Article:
October 25, 2019
Sanders got his campaign back on track last weekend with a return to New York City and a boost in the polls. This week the Vermont senator publicly defended Rep. Tulsi Gabbard against allegations she is a Russian puppet.
Sanders says he is in it to win it
- “To put it bluntly, I am back," Sanders told a crowd of over 25,000 in the shadow of the Queensboro Bridge.
- Sanders struck a triumphant tone as he returned to the campaign trail after suffering a heart attack in early October.
- Taking the stage to opening licks of ACDC’s "Back in Black", Sanders delivered an hour-long, high-energy speech, that hit on central tenets of his campaign, including health care and wealth inequality.
- The Vermont senator was accompanied by a star-studded supporting cast of progressive figures and a new endorsement from Rep. Alexandria Ocasio-Cortez, D-N.Y., who has become a firebrand of the far left.
- In September, Sen. Elizabeth Warren held a rally in Washington Square Park with a crowd that exceeded 20,000.
Bernie says claims that Gabbard is a Russian agent are 'outrageous'
- Sanders defended fellow Democratic candidate Rep. Tulsi Gabbard, of Hawaii, against accusations made by former Secretary of State Hillary Clinton that the congresswoman is being “groomed” as a Russia-backed third-party option in the general election.
- “People can disagree on issues, but it is outrageous for anyone to suggest that Tulsi is a foreign asset,” Sanders said in a statement.
- Late last week, Clinton said Republicans would attempt to boost a third-party candidate to help Trump in key battleground states. She insinuated it would likely be Gabbard, who she accuses of being closely aligned with Russia.
- When a Clinton aide was asked if she was referring to Gabbard, he said: “If the nesting doll fits.”
- The Vermont senator is the only Democratic frontrunner to condemn Clinton’s comments.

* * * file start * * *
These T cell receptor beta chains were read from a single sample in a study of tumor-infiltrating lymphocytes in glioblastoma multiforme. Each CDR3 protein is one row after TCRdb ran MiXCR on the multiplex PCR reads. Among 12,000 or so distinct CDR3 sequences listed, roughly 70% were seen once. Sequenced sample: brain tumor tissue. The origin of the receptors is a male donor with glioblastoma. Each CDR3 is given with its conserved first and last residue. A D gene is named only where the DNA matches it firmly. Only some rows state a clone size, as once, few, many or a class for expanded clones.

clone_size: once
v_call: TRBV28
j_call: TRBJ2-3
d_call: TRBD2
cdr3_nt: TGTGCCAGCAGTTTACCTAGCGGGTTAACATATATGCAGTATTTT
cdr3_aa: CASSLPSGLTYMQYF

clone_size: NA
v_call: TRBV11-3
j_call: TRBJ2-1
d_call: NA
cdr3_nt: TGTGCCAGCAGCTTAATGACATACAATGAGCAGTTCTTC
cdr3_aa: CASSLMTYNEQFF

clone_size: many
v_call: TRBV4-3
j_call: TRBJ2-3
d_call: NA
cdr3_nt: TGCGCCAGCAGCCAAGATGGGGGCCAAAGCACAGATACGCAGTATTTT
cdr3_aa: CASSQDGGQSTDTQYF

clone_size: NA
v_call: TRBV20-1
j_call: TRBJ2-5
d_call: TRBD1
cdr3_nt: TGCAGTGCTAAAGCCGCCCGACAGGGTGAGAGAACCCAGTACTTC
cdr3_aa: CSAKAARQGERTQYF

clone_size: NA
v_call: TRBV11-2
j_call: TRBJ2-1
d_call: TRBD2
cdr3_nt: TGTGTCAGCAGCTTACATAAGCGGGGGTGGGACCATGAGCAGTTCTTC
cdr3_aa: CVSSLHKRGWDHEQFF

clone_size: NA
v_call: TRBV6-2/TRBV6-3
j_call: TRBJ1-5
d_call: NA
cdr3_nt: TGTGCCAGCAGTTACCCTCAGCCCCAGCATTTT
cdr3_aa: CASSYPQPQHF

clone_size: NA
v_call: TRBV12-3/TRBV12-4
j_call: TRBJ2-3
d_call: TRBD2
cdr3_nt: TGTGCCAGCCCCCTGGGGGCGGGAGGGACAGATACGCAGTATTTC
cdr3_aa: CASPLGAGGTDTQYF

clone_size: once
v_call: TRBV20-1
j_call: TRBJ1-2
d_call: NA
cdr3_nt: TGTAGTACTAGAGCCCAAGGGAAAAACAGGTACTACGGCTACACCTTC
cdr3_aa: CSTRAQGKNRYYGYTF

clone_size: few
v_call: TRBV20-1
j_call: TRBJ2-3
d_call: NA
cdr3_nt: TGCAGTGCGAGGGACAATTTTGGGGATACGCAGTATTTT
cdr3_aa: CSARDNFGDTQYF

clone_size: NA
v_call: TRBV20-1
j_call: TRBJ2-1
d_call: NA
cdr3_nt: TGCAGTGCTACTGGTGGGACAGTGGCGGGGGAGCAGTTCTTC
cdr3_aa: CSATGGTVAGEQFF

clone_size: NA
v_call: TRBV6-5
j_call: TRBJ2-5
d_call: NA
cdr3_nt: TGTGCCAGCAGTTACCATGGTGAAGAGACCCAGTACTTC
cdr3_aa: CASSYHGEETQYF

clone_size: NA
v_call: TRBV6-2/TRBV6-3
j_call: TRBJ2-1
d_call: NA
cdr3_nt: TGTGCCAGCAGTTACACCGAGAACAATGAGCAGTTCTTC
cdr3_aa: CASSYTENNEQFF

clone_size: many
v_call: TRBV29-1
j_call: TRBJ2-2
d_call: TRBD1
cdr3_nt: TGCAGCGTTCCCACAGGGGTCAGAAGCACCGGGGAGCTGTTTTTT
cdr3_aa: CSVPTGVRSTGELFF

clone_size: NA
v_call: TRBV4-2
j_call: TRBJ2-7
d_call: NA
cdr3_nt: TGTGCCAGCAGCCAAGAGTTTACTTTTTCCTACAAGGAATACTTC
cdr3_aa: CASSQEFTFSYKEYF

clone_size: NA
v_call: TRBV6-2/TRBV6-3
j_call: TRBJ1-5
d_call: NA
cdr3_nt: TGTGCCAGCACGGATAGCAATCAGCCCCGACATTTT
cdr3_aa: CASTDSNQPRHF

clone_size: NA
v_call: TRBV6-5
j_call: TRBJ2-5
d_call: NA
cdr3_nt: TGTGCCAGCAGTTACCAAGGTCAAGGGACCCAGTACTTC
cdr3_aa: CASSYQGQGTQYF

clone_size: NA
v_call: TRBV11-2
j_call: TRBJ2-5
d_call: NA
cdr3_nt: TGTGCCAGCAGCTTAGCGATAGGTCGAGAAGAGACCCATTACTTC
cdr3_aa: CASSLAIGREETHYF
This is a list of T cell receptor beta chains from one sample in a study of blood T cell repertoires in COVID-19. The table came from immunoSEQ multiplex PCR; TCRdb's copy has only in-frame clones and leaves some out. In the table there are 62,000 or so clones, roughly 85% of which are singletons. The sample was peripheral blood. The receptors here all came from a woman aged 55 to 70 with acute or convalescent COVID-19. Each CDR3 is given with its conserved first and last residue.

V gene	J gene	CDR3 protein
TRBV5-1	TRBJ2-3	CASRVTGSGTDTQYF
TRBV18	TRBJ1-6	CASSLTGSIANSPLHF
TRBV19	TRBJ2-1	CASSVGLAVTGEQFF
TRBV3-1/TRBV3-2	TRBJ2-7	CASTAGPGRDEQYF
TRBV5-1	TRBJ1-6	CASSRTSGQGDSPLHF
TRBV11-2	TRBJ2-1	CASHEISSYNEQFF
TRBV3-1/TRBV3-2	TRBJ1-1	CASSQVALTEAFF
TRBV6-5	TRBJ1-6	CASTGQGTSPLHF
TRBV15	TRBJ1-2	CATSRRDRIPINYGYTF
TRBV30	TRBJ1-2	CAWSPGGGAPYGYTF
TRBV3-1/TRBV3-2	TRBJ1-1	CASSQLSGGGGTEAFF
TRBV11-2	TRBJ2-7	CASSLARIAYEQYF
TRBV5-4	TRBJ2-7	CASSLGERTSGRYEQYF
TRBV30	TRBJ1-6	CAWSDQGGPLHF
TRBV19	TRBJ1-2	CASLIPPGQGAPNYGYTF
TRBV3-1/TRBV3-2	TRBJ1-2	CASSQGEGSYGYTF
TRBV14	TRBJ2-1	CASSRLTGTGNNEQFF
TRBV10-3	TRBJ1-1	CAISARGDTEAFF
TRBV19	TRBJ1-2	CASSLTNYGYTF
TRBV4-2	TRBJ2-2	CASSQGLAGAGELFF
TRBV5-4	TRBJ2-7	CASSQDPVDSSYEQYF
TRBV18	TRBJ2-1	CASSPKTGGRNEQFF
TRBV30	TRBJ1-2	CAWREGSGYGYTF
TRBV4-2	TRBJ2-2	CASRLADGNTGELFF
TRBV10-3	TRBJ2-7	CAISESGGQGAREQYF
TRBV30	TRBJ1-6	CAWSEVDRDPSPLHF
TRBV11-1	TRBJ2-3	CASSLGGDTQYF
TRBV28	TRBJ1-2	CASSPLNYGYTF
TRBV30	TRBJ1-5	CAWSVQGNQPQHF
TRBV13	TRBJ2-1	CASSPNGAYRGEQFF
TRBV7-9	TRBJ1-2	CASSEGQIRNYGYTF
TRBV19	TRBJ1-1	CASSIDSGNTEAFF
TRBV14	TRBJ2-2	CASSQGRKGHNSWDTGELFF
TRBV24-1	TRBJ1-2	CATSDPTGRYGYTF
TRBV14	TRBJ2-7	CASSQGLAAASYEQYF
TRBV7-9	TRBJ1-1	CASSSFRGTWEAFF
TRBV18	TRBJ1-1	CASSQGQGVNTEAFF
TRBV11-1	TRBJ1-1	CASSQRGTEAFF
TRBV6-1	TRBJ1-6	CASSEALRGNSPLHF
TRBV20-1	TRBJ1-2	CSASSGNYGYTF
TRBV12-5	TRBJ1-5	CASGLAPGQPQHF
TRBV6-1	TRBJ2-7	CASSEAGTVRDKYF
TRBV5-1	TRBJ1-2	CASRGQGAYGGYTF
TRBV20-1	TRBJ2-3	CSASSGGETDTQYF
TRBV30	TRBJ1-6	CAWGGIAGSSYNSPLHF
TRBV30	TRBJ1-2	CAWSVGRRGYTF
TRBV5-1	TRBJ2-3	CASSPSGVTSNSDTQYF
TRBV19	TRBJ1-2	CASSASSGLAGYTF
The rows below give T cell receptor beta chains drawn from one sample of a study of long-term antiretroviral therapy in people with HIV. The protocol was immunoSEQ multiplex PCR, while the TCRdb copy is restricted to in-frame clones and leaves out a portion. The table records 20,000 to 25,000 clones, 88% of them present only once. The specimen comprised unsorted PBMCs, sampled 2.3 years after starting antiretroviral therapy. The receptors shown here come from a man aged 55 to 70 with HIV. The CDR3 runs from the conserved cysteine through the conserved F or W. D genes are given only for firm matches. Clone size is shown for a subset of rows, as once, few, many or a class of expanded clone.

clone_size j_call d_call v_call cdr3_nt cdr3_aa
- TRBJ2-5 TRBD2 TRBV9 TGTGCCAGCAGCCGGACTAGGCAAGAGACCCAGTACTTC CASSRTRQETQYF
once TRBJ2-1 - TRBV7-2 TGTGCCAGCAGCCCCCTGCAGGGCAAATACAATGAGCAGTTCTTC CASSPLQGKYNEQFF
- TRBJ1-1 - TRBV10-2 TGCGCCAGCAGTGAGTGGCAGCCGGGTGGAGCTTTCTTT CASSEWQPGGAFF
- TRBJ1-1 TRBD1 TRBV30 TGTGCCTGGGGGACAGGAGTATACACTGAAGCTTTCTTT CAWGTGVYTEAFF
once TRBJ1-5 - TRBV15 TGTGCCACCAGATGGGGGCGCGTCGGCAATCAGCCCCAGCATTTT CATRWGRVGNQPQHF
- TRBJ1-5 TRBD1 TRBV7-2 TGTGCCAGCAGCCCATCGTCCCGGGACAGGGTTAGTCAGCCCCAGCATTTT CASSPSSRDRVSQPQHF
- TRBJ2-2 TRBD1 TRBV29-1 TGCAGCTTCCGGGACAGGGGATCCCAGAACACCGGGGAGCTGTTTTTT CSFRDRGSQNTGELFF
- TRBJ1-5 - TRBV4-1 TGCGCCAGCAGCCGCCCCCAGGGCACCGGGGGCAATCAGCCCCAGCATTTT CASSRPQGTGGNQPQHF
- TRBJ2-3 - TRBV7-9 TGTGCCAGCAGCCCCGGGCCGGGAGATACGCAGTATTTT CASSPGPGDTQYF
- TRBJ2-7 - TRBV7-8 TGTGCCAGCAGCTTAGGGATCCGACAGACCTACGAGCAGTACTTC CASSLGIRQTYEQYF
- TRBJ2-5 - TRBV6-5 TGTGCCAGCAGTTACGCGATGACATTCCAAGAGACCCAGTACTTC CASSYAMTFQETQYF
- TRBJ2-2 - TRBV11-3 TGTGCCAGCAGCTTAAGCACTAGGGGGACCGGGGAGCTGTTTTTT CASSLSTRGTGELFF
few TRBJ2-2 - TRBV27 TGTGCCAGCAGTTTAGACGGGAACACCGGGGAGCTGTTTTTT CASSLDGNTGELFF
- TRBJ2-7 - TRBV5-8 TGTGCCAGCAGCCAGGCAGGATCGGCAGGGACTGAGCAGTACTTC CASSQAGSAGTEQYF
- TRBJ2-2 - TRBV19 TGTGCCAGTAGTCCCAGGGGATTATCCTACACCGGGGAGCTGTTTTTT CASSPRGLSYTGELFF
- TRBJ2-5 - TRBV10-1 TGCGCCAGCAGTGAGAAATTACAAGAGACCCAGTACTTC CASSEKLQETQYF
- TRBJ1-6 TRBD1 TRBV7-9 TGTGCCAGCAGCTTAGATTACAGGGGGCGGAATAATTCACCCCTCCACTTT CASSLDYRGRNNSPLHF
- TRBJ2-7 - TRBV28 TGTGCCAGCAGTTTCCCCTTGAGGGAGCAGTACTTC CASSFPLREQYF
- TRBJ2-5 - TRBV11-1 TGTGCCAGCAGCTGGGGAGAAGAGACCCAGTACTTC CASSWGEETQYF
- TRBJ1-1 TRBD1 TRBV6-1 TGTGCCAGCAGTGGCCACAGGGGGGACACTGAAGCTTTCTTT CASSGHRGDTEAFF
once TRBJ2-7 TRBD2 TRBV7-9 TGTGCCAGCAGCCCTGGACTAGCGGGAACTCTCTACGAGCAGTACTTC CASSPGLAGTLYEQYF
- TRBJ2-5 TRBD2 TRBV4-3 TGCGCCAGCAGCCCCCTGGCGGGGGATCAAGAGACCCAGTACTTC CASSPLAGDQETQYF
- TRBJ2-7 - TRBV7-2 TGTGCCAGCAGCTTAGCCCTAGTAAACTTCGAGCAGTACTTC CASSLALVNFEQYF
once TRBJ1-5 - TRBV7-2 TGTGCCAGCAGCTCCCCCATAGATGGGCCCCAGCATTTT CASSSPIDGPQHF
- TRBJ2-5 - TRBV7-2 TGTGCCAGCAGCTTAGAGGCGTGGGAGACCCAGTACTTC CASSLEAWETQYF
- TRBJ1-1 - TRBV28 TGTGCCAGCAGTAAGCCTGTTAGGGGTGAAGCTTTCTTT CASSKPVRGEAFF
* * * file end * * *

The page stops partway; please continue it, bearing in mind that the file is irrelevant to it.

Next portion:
- Rep. Beto O’Rourke, D-Texas, South Bend, Indiana, Mayor Pete Buttigieg, Andrew Yang and Marianne Williamson — all of whom are polling at or below 5% — have also stood up for Gabbard.
After a strong week, Sanders sees a slight uptick in the polls
- Sanders, who has stagnated for weeks in national and statewide polls, saw his numbers increase slightly this week.
- A national poll conducted by Emerson College put Sanders back into second place with 25%, yo-yoing with Warren, who moved back into third position with 21%. Biden still leads with 27% in that poll.
- In a CNN poll, Sanders and Warren are neck and neck for second — Warren at 19% and Sanders just behind with 16%.
- In an Iowa State University survey of the first in the nation caucus state, Warren has moved into first place (28%) with South Bend Mayor Pete Buttigieg second (20%) and Sanders coming in third (18%). Biden meanwhile has slipped to 12% support which is good enough for fourth place.
- The Sanders campaign is targeting first time voters and people less likely to go to the polls: “It’s ambitious to expand the electorate, but that’s what Bernie has always done,” Jane Sanders told the Wall Street Journal.